Sunday, February 12, 2012
"Every baby needs a lap" - Henry Robin
Once, I was asked by a pregnant friend, "What do I need to buy for the baby?" I struggled to answer her. I think her expectations were a long, concise list of everything her baby needed. I started to write a few things down. "Lots of nappies. A few items of clothing - but don't buy too much, because you will be given lots by others and then gifts of clothes, too. A good quality car seat. A sling. A cot or a moses basket. A baby changing mat. Lots of tea bags, biscuits, and sugar." My list started to dwindle. I couldn't really add too much more to the list. My friend looked bewildered. "Is that it?" she asked. "Nothing else?" "Well," I responded, "some big pants - big, scary, old-lady pants - you'll be amazed at how comfortable they are in the days leading up to the birth, and in the first couple of weeks. You don't believe me now, but just wait!"
I consider late pregnancy and the early days following birth as the absolutely only time in which big scary old lady pants are a perfect item of underwear - essential for comfort and support. Even if nothing else, big, scary old-lady pants make a practical solution if you need an emergency blanket or a sling for your baby, or if in the event of a colander malfunction, I imagine they'd be great for straining your potatoes. They could even come in useful in a damsel-in-distress, railway children sort of way, as a signal to others of your overwhelming tiredness and fatigue, when you find yourself trying to feed the parking meter wine gums; or if you accidentally pour coffee into your change bag whilst soothing your crying, frustrated infant, pretending that you're fine and everything is in control, when in reality you're in need of a hug, a sugar fix, and a few hours of quiet, uninterrupted sleep.
We live in a society where accessories and technology dictate our lives. We are encouraged to think about "teching" out our baby's life, where it's possible to monitor our baby not just from a listening aid whilst in another room, but we can actually spy on them whilst they sleep, by putting a camera in their cot so you can look at them on a tiny screen if they start to cry, rather than attend to them in person. There are apps to tell you when your baby is next due a feed; mats to place in the cot which alarm if your baby stops breathing for a few seconds (and are, so I've been told, fairly unreliable as they can alarm even if the baby is absolutely fine); super-funky buggies; bottle warmers; scientifically-tested formulas which claim to be so brilliant they are almost as good as breast milk...the list goes on and on.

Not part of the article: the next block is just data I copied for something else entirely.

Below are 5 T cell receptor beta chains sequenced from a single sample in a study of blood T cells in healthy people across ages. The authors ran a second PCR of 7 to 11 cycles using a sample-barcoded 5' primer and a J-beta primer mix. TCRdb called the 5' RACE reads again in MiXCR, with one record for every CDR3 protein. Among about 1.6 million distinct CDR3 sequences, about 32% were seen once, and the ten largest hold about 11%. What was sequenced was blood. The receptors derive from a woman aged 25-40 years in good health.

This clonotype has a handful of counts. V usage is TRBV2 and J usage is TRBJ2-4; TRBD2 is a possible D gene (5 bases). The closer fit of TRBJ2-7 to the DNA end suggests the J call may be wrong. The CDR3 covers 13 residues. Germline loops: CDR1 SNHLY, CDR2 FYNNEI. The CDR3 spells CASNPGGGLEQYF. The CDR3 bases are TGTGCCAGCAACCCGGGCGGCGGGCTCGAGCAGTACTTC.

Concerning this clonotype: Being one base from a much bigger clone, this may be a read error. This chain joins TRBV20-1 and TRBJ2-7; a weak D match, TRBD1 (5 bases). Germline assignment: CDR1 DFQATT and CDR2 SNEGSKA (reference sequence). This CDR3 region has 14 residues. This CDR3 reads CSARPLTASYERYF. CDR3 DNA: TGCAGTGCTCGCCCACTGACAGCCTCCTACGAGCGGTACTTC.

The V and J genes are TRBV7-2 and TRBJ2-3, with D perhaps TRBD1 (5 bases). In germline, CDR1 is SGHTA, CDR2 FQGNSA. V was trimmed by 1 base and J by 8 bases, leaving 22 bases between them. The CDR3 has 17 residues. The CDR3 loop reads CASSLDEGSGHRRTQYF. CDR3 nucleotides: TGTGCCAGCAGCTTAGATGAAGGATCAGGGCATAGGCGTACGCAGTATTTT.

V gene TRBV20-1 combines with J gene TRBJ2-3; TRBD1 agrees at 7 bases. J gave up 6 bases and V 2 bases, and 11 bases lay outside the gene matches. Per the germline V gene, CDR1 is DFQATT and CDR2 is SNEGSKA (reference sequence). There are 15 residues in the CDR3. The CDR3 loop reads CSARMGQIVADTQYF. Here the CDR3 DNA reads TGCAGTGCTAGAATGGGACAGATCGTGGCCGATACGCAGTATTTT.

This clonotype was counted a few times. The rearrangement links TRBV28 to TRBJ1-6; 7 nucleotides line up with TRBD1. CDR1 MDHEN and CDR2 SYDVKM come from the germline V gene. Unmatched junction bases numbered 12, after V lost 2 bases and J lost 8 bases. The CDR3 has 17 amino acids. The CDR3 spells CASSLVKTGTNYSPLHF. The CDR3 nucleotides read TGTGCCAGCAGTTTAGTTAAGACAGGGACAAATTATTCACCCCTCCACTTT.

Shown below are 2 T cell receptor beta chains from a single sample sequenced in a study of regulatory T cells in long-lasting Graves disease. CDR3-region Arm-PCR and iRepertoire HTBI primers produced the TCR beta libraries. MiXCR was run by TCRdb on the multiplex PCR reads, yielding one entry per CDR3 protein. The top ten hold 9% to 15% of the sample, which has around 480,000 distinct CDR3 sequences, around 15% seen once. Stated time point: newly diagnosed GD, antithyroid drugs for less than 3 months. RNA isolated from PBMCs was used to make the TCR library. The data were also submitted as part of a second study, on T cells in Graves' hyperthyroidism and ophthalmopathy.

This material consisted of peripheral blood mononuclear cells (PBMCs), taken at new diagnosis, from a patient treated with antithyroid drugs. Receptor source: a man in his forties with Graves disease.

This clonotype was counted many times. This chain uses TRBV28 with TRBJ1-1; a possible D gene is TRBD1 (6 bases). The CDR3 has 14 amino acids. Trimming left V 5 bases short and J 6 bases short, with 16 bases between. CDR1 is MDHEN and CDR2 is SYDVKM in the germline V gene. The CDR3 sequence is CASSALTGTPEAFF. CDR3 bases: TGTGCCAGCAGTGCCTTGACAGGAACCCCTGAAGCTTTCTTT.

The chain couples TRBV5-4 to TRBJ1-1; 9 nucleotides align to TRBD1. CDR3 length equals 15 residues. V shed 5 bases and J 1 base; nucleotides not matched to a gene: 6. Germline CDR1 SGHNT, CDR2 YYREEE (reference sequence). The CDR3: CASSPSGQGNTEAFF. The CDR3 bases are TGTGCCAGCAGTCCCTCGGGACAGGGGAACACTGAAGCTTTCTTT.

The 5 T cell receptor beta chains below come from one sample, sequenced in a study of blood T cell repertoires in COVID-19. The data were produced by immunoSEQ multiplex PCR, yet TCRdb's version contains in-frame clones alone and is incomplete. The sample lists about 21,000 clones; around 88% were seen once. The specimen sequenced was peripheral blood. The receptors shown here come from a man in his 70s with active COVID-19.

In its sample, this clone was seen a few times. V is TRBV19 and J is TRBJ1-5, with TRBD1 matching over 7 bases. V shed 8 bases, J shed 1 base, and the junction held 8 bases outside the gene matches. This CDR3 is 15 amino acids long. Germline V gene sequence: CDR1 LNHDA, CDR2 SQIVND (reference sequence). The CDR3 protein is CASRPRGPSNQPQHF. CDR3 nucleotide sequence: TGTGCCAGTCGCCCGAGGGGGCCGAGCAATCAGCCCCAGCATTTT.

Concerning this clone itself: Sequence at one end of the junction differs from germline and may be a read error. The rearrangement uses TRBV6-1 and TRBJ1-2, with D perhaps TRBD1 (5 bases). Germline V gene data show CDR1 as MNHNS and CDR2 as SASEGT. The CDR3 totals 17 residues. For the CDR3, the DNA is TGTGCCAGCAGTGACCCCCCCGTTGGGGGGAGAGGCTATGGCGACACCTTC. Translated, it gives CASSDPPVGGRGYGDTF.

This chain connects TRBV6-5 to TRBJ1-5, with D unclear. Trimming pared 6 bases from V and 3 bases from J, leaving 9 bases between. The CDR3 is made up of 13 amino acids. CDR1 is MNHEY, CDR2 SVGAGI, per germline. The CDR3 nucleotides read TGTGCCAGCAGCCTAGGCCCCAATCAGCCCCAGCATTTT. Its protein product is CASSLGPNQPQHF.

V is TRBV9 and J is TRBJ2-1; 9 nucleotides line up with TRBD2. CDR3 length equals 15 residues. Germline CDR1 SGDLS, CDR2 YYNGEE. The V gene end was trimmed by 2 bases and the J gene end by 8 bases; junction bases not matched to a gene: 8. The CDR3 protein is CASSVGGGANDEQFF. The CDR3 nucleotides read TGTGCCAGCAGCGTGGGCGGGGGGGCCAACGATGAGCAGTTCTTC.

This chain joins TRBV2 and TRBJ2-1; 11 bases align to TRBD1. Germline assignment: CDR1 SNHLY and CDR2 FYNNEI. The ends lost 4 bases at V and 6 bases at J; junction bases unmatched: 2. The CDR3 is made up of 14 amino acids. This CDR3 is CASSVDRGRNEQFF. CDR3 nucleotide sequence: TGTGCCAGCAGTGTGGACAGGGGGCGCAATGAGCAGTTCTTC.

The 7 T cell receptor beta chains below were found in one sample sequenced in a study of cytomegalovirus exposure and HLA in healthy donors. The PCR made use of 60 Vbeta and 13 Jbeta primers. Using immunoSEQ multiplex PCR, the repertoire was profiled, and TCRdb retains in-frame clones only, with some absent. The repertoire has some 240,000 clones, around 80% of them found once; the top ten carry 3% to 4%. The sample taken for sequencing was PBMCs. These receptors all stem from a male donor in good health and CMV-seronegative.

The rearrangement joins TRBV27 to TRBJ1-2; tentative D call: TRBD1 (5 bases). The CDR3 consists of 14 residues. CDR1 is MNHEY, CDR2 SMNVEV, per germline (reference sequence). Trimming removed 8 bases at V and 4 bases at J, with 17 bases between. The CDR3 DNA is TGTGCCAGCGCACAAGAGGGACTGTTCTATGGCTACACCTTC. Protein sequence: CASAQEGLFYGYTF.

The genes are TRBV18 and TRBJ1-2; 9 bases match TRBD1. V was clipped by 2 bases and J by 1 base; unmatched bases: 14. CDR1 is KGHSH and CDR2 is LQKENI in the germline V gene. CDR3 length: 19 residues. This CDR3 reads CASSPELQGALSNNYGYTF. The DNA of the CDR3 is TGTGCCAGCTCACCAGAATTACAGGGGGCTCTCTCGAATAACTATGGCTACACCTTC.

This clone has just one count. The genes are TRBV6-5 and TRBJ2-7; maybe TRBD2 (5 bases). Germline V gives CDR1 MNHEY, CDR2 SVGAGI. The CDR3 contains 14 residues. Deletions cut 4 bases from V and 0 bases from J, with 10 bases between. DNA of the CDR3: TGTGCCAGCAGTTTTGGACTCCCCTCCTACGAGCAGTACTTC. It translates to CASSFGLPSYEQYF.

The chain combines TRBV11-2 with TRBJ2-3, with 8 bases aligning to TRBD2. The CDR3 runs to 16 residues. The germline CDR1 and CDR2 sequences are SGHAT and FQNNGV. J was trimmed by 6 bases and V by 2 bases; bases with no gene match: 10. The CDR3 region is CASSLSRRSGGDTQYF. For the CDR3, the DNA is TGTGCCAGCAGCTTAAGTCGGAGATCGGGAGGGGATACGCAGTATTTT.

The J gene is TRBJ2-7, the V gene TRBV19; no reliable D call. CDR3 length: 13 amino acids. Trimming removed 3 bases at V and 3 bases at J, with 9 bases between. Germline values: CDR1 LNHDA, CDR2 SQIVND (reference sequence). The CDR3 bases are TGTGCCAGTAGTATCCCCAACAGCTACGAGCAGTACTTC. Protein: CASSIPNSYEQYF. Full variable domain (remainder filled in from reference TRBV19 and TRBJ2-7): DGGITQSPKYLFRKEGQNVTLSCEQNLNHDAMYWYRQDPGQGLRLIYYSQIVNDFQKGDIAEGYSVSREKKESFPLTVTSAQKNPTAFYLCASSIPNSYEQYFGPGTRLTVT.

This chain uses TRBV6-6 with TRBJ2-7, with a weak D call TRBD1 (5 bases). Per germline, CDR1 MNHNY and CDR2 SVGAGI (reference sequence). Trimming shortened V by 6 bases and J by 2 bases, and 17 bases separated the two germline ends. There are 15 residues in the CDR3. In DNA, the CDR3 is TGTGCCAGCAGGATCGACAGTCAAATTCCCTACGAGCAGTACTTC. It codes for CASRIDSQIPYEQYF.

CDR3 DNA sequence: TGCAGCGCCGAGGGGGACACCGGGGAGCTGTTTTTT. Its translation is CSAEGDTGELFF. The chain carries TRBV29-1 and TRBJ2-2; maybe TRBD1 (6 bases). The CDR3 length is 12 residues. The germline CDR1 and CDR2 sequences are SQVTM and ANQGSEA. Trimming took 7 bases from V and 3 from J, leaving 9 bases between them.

How far do we need to go? Isn't is time to just pause the technology, and instead focus on humanity? Beneath the plethora of books, accessories, technology and on-trend gear is a human being. A baby which will be exposed to the latest technological advances throughout its entire life, so why not allow it some time to adjust to the world in a quiet, calm, peaceful, non-intrusive way? Does "less is more" have no meaning, these days?
I don't doubt the safety benefits of some equipment. For example, the mats which sound alarms if the baby stops breathing could be very useful in a premature baby's cot, or for babies that have existing breathing problems. But in a healthy, term, breastfed baby which is placed on his back in a cot without any pillows, cot bumpers or anything else which may be a potential danger, is that a necessity? How much does our market rely on paranoia to sell products? Monitors are useful to hear if a baby is crying, but do you really need to see what the baby is doing, too? The chances are, that if a baby wakes up and starts to cry, they need a feed, they're poorly, they need a nappy change, or they just need some reassurance from human touch and voice. What's a camera going to do?
Trust your instincts. Listen to your baby. Follow their lead.
A baby needs love, warmth, to feel safe and protected, and food. You have all the mechanisms in place to provide these things.
Anything else is an added bonus!
- Nikki Harman
- I am a mum to two children, a registered nurse, a trainee breastfeeding counsellor, reiki practitioner, photographer, and generally into keeping things natural. Going back to the basics in life, respecting nature, the planet, and each other. Teaching this to my children and others who are interested. This blog comes from a good place, and is intended to give the reader an opportunity to look at things from a different perspective, and make an informed choice. I welcome constructive comments and would like it if you could share (acknowledging me as the source) and follow the blog. Many thanks!